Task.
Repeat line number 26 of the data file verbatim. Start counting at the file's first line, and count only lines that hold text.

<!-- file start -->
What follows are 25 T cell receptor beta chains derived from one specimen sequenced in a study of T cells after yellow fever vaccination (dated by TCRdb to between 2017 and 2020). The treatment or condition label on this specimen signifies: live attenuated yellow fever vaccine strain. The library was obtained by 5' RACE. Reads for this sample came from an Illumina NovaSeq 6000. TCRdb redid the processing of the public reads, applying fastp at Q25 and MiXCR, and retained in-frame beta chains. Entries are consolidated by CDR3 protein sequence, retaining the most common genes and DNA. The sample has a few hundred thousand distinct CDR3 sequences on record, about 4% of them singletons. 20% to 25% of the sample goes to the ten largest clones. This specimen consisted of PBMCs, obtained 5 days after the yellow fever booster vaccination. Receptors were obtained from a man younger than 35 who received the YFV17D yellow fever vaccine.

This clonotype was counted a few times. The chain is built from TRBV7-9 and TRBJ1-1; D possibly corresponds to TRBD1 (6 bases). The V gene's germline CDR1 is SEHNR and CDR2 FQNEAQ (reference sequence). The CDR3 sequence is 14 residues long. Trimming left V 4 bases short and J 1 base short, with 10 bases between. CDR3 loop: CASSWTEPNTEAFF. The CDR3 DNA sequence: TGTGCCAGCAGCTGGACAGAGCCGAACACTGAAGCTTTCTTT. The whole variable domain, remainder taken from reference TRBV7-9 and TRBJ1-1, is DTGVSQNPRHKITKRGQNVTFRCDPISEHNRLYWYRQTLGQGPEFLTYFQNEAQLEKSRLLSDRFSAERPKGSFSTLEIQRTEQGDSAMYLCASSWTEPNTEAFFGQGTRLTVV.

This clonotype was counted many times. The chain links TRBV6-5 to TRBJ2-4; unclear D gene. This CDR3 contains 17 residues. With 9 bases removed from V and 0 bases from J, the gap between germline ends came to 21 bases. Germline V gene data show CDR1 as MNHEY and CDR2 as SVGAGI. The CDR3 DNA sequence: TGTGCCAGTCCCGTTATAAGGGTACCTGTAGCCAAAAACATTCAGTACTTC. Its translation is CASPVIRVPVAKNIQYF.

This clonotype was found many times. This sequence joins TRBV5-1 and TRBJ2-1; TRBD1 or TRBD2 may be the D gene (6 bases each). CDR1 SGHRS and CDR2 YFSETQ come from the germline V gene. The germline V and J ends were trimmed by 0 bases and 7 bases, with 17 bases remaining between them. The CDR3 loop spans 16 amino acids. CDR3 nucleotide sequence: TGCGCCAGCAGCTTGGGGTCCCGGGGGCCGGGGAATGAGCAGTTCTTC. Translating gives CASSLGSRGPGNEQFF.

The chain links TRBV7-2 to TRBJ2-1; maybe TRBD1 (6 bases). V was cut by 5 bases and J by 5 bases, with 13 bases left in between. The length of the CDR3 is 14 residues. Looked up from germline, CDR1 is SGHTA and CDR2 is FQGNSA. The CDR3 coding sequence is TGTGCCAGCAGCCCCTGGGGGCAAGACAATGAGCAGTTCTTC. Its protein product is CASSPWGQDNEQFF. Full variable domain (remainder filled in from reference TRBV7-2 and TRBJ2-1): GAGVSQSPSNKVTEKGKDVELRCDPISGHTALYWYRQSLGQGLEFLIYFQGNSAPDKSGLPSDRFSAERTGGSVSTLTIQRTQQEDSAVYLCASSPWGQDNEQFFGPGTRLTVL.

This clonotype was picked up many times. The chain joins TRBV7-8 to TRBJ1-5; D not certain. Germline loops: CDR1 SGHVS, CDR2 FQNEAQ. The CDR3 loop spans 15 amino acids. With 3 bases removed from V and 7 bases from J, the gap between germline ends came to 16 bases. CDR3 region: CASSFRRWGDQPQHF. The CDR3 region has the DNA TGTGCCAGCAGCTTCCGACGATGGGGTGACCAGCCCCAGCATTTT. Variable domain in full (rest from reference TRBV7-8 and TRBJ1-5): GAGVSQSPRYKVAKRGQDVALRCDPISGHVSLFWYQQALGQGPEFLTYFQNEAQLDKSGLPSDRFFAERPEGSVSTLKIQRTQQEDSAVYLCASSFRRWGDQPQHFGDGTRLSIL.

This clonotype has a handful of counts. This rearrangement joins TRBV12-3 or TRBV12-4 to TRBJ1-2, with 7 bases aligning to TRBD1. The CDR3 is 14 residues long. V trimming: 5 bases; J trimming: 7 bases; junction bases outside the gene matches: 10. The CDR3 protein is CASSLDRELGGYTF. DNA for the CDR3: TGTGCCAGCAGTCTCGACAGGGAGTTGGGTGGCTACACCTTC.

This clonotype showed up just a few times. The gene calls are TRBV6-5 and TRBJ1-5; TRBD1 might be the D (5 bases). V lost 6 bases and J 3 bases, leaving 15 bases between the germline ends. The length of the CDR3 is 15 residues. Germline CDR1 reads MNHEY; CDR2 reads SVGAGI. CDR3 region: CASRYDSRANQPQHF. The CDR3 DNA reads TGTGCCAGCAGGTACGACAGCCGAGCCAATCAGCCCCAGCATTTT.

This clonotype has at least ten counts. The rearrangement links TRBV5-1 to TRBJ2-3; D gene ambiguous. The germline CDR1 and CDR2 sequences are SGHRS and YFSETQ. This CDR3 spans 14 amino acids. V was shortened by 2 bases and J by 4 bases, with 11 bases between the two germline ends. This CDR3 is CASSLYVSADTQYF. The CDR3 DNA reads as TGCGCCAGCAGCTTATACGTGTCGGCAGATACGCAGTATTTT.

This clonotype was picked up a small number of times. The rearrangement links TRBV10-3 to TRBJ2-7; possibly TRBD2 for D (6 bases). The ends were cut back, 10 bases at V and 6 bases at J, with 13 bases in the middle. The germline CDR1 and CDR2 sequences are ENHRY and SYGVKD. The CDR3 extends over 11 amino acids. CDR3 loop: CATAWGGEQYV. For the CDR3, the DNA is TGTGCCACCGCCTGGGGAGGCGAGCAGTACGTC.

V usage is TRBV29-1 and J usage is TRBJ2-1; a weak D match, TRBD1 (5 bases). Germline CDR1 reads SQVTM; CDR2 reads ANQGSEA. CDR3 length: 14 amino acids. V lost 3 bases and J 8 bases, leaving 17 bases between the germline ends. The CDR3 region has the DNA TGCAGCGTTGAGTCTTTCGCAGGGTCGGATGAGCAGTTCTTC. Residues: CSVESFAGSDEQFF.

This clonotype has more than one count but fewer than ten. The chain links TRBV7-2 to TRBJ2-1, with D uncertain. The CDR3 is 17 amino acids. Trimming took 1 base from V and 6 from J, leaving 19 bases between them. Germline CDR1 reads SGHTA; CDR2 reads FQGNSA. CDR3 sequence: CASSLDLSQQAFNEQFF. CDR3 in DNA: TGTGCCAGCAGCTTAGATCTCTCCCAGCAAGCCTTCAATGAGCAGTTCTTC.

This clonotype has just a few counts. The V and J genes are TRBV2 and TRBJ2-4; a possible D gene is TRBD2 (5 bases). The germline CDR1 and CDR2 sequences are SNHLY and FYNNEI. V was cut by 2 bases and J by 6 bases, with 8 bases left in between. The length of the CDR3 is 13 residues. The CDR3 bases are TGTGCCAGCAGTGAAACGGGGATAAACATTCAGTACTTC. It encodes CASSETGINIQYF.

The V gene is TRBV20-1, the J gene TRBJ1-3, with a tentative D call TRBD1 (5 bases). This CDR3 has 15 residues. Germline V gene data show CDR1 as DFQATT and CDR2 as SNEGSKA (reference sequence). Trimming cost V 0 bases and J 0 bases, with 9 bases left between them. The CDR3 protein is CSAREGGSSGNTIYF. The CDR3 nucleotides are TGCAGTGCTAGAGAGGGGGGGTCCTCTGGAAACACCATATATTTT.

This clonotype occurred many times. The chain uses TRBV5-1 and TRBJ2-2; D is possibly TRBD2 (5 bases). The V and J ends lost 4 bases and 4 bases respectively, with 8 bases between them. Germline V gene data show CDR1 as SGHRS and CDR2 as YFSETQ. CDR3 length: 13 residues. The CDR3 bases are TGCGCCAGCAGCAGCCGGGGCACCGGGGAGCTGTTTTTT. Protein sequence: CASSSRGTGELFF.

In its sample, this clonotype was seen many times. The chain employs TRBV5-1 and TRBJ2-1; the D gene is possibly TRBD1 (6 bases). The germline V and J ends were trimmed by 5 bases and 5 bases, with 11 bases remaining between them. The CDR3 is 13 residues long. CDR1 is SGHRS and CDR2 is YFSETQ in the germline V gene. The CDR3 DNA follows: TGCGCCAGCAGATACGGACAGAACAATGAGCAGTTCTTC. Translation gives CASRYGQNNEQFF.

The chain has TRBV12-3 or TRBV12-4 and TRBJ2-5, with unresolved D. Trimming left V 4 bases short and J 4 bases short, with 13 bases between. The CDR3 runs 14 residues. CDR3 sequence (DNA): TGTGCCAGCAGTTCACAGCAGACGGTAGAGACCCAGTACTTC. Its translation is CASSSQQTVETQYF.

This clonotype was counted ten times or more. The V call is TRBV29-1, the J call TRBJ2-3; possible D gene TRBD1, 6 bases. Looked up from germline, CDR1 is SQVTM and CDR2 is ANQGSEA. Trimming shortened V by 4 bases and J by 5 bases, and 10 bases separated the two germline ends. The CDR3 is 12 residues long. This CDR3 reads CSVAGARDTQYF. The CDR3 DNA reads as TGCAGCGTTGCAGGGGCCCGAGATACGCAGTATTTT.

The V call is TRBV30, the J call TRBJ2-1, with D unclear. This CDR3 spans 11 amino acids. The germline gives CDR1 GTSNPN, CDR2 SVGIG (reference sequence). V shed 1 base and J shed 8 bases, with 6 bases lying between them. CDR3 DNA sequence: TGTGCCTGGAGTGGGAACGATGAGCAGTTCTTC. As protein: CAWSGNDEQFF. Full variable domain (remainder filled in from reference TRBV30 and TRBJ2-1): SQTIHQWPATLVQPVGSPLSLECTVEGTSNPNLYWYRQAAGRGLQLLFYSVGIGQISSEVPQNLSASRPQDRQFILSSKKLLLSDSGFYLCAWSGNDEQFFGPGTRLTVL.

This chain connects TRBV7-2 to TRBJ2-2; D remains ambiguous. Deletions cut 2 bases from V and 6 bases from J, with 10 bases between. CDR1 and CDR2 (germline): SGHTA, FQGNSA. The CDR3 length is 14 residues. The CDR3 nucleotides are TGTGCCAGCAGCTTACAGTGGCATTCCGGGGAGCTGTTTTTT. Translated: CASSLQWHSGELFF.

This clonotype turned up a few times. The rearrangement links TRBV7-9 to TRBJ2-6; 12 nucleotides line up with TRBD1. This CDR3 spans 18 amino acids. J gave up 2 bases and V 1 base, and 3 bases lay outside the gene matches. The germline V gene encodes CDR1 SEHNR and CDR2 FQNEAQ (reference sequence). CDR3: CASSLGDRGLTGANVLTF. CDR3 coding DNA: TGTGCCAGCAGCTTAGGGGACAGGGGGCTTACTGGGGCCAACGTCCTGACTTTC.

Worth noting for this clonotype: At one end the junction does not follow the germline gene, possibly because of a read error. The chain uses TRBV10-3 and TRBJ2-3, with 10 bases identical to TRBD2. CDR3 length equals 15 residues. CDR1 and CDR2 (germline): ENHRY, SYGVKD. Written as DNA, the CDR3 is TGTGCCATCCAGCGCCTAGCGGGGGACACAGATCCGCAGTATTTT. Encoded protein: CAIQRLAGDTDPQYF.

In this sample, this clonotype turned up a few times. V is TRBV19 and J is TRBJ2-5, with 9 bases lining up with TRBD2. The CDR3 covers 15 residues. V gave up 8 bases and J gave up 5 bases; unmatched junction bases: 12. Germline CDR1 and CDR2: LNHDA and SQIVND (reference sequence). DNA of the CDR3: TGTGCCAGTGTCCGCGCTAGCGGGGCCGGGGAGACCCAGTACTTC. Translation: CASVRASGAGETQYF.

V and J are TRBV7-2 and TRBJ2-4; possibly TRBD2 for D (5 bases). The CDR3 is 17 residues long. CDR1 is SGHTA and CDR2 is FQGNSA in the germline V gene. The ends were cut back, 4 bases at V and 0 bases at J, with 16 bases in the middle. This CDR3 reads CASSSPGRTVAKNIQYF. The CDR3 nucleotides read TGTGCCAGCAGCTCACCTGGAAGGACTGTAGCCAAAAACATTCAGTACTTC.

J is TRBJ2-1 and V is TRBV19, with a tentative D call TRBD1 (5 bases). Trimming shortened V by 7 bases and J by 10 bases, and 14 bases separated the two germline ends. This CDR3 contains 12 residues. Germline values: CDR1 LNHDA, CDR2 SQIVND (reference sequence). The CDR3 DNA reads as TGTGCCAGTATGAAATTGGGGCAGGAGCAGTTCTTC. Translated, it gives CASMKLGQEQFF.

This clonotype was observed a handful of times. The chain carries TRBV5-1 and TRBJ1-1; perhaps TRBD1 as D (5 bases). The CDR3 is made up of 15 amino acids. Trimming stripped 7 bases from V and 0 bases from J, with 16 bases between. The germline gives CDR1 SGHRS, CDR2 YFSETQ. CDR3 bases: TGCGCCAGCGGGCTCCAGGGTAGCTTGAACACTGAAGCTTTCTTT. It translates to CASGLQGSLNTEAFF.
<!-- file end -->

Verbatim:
This clonotype was observed a handful of times. The chain carries TRBV5-1 and TRBJ1-1; perhaps TRBD1 as D (5 bases). The CDR3 is made up of 15 amino acids. Trimming stripped 7 bases from V and 0 bases from J, with 16 bases between. The germline gives CDR1 SGHRS, CDR2 YFSETQ. CDR3 bases: TGCGCCAGCGGGCTCCAGGGTAGCTTGAACACTGAAGCTTTCTTT. It translates to CASGLQGSLNTEAFF.